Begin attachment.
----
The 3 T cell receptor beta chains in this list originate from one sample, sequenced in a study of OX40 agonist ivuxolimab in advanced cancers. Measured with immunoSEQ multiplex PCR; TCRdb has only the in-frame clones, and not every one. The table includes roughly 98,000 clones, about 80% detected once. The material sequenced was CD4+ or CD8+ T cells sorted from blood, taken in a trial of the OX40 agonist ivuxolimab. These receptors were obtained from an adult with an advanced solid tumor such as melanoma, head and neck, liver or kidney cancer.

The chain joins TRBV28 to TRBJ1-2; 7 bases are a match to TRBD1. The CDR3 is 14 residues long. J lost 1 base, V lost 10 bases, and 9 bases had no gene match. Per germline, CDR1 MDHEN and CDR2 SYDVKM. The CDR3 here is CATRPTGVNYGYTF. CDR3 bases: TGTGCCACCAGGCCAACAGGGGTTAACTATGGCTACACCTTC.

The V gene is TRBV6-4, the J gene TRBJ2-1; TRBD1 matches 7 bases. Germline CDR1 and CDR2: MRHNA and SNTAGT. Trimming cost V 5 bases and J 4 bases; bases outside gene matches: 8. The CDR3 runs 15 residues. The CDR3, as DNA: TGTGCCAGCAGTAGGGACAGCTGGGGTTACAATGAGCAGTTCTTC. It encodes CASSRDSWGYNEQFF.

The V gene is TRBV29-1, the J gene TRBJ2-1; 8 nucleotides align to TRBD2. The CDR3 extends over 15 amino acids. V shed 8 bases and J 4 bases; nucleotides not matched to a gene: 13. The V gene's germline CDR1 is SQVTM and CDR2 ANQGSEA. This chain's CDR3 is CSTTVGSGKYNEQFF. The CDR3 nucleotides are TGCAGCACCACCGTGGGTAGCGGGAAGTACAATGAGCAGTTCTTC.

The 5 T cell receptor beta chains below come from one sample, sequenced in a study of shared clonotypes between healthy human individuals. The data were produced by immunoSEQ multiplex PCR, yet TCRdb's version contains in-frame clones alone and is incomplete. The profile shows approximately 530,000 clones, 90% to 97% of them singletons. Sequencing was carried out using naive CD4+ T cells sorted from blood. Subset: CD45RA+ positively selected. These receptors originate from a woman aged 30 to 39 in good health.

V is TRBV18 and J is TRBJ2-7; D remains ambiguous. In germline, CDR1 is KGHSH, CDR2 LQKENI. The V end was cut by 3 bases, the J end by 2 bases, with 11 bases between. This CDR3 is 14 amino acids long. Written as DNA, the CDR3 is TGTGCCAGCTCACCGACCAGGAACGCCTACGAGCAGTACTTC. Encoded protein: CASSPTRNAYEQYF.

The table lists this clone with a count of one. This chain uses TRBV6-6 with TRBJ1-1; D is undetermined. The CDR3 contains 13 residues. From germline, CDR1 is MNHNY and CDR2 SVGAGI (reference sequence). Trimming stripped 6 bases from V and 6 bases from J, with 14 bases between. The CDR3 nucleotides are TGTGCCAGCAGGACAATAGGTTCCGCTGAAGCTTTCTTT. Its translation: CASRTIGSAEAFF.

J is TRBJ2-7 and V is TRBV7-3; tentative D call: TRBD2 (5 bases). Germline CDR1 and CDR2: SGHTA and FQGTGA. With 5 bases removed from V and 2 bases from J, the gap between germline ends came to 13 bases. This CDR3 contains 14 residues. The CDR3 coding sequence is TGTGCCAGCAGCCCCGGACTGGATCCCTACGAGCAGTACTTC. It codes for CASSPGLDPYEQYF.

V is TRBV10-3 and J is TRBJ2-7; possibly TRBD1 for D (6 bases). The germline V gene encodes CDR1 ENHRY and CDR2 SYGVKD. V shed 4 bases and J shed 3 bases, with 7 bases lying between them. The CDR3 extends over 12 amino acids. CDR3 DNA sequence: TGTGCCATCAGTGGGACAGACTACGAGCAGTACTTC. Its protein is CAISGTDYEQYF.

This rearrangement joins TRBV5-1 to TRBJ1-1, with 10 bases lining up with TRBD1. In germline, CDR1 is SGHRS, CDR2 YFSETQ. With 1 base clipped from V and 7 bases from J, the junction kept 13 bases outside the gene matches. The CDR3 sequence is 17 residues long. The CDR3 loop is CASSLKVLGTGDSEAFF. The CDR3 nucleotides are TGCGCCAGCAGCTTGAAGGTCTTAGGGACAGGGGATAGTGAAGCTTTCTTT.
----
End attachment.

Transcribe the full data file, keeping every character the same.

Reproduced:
The 3 T cell receptor beta chains in this list originate from one sample, sequenced in a study of OX40 agonist ivuxolimab in advanced cancers. Measured with immunoSEQ multiplex PCR; TCRdb has only the in-frame clones, and not every one. The table includes roughly 98,000 clones, about 80% detected once. The material sequenced was CD4+ or CD8+ T cells sorted from blood, taken in a trial of the OX40 agonist ivuxolimab. These receptors were obtained from an adult with an advanced solid tumor such as melanoma, head and neck, liver or kidney cancer.

The chain joins TRBV28 to TRBJ1-2; 7 bases are a match to TRBD1. The CDR3 is 14 residues long. J lost 1 base, V lost 10 bases, and 9 bases had no gene match. Per germline, CDR1 MDHEN and CDR2 SYDVKM. The CDR3 here is CATRPTGVNYGYTF. CDR3 bases: TGTGCCACCAGGCCAACAGGGGTTAACTATGGCTACACCTTC.

The V gene is TRBV6-4, the J gene TRBJ2-1; TRBD1 matches 7 bases. Germline CDR1 and CDR2: MRHNA and SNTAGT. Trimming cost V 5 bases and J 4 bases; bases outside gene matches: 8. The CDR3 runs 15 residues. The CDR3, as DNA: TGTGCCAGCAGTAGGGACAGCTGGGGTTACAATGAGCAGTTCTTC. It encodes CASSRDSWGYNEQFF.

The V gene is TRBV29-1, the J gene TRBJ2-1; 8 nucleotides align to TRBD2. The CDR3 extends over 15 amino acids. V shed 8 bases and J 4 bases; nucleotides not matched to a gene: 13. The V gene's germline CDR1 is SQVTM and CDR2 ANQGSEA. This chain's CDR3 is CSTTVGSGKYNEQFF. The CDR3 nucleotides are TGCAGCACCACCGTGGGTAGCGGGAAGTACAATGAGCAGTTCTTC.

The 5 T cell receptor beta chains below come from one sample, sequenced in a study of shared clonotypes between healthy human individuals. The data were produced by immunoSEQ multiplex PCR, yet TCRdb's version contains in-frame clones alone and is incomplete. The profile shows approximately 530,000 clones, 90% to 97% of them singletons. Sequencing was carried out using naive CD4+ T cells sorted from blood. Subset: CD45RA+ positively selected. These receptors originate from a woman aged 30 to 39 in good health.

V is TRBV18 and J is TRBJ2-7; D remains ambiguous. In germline, CDR1 is KGHSH, CDR2 LQKENI. The V end was cut by 3 bases, the J end by 2 bases, with 11 bases between. This CDR3 is 14 amino acids long. Written as DNA, the CDR3 is TGTGCCAGCTCACCGACCAGGAACGCCTACGAGCAGTACTTC. Encoded protein: CASSPTRNAYEQYF.

The table lists this clone with a count of one. This chain uses TRBV6-6 with TRBJ1-1; D is undetermined. The CDR3 contains 13 residues. From germline, CDR1 is MNHNY and CDR2 SVGAGI (reference sequence). Trimming stripped 6 bases from V and 6 bases from J, with 14 bases between. The CDR3 nucleotides are TGTGCCAGCAGGACAATAGGTTCCGCTGAAGCTTTCTTT. Its translation: CASRTIGSAEAFF.

J is TRBJ2-7 and V is TRBV7-3; tentative D call: TRBD2 (5 bases). Germline CDR1 and CDR2: SGHTA and FQGTGA. With 5 bases removed from V and 2 bases from J, the gap between germline ends came to 13 bases. This CDR3 contains 14 residues. The CDR3 coding sequence is TGTGCCAGCAGCCCCGGACTGGATCCCTACGAGCAGTACTTC. It codes for CASSPGLDPYEQYF.

V is TRBV10-3 and J is TRBJ2-7; possibly TRBD1 for D (6 bases). The germline V gene encodes CDR1 ENHRY and CDR2 SYGVKD. V shed 4 bases and J shed 3 bases, with 7 bases lying between them. The CDR3 extends over 12 amino acids. CDR3 DNA sequence: TGTGCCATCAGTGGGACAGACTACGAGCAGTACTTC. Its protein is CAISGTDYEQYF.

This rearrangement joins TRBV5-1 to TRBJ1-1, with 10 bases lining up with TRBD1. In germline, CDR1 is SGHRS, CDR2 YFSETQ. With 1 base clipped from V and 7 bases from J, the junction kept 13 bases outside the gene matches. The CDR3 sequence is 17 residues long. The CDR3 loop is CASSLKVLGTGDSEAFF. The CDR3 nucleotides are TGCGCCAGCAGCTTGAAGGTCTTAGGGACAGGGGATAGTGAAGCTTTCTTT.